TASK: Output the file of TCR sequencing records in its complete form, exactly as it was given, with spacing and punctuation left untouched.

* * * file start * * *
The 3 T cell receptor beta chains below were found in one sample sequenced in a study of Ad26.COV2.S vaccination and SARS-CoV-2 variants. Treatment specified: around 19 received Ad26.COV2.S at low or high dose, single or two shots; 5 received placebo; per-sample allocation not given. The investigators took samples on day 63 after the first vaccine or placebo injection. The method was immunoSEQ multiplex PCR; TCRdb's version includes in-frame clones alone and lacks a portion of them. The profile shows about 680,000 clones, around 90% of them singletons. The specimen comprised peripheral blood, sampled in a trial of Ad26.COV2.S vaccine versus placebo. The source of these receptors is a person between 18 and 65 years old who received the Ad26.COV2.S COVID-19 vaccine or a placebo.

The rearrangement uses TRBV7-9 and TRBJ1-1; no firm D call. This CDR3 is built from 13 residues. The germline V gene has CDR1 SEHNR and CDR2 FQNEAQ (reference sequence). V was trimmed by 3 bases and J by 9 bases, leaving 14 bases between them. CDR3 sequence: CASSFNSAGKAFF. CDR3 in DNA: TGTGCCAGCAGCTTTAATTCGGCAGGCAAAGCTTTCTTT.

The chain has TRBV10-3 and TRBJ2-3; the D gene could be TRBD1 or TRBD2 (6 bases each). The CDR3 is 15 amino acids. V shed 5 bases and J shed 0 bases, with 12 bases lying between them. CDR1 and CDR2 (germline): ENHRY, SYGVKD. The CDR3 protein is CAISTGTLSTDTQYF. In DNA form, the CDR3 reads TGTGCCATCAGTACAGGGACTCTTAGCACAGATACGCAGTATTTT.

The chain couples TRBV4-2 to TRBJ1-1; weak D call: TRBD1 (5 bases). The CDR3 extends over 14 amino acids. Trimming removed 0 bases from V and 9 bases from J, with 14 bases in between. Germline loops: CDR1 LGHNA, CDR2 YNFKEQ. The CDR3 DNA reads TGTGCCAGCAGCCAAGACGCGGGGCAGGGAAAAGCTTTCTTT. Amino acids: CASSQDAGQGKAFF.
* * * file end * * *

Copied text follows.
The 3 T cell receptor beta chains below were found in one sample sequenced in a study of Ad26.COV2.S vaccination and SARS-CoV-2 variants. Treatment specified: around 19 received Ad26.COV2.S at low or high dose, single or two shots; 5 received placebo; per-sample allocation not given. The investigators took samples on day 63 after the first vaccine or placebo injection. The method was immunoSEQ multiplex PCR; TCRdb's version includes in-frame clones alone and lacks a portion of them. The profile shows about 680,000 clones, around 90% of them singletons. The specimen comprised peripheral blood, sampled in a trial of Ad26.COV2.S vaccine versus placebo. The source of these receptors is a person between 18 and 65 years old who received the Ad26.COV2.S COVID-19 vaccine or a placebo.

The rearrangement uses TRBV7-9 and TRBJ1-1; no firm D call. This CDR3 is built from 13 residues. The germline V gene has CDR1 SEHNR and CDR2 FQNEAQ (reference sequence). V was trimmed by 3 bases and J by 9 bases, leaving 14 bases between them. CDR3 sequence: CASSFNSAGKAFF. CDR3 in DNA: TGTGCCAGCAGCTTTAATTCGGCAGGCAAAGCTTTCTTT.

The chain has TRBV10-3 and TRBJ2-3; the D gene could be TRBD1 or TRBD2 (6 bases each). The CDR3 is 15 amino acids. V shed 5 bases and J shed 0 bases, with 12 bases lying between them. CDR1 and CDR2 (germline): ENHRY, SYGVKD. The CDR3 protein is CAISTGTLSTDTQYF. In DNA form, the CDR3 reads TGTGCCATCAGTACAGGGACTCTTAGCACAGATACGCAGTATTTT.

The chain couples TRBV4-2 to TRBJ1-1; weak D call: TRBD1 (5 bases). The CDR3 extends over 14 amino acids. Trimming removed 0 bases from V and 9 bases from J, with 14 bases in between. Germline loops: CDR1 LGHNA, CDR2 YNFKEQ. The CDR3 DNA reads TGTGCCAGCAGCCAAGACGCGGGGCAGGGAAAAGCTTTCTTT. Amino acids: CASSQDAGQGKAFF.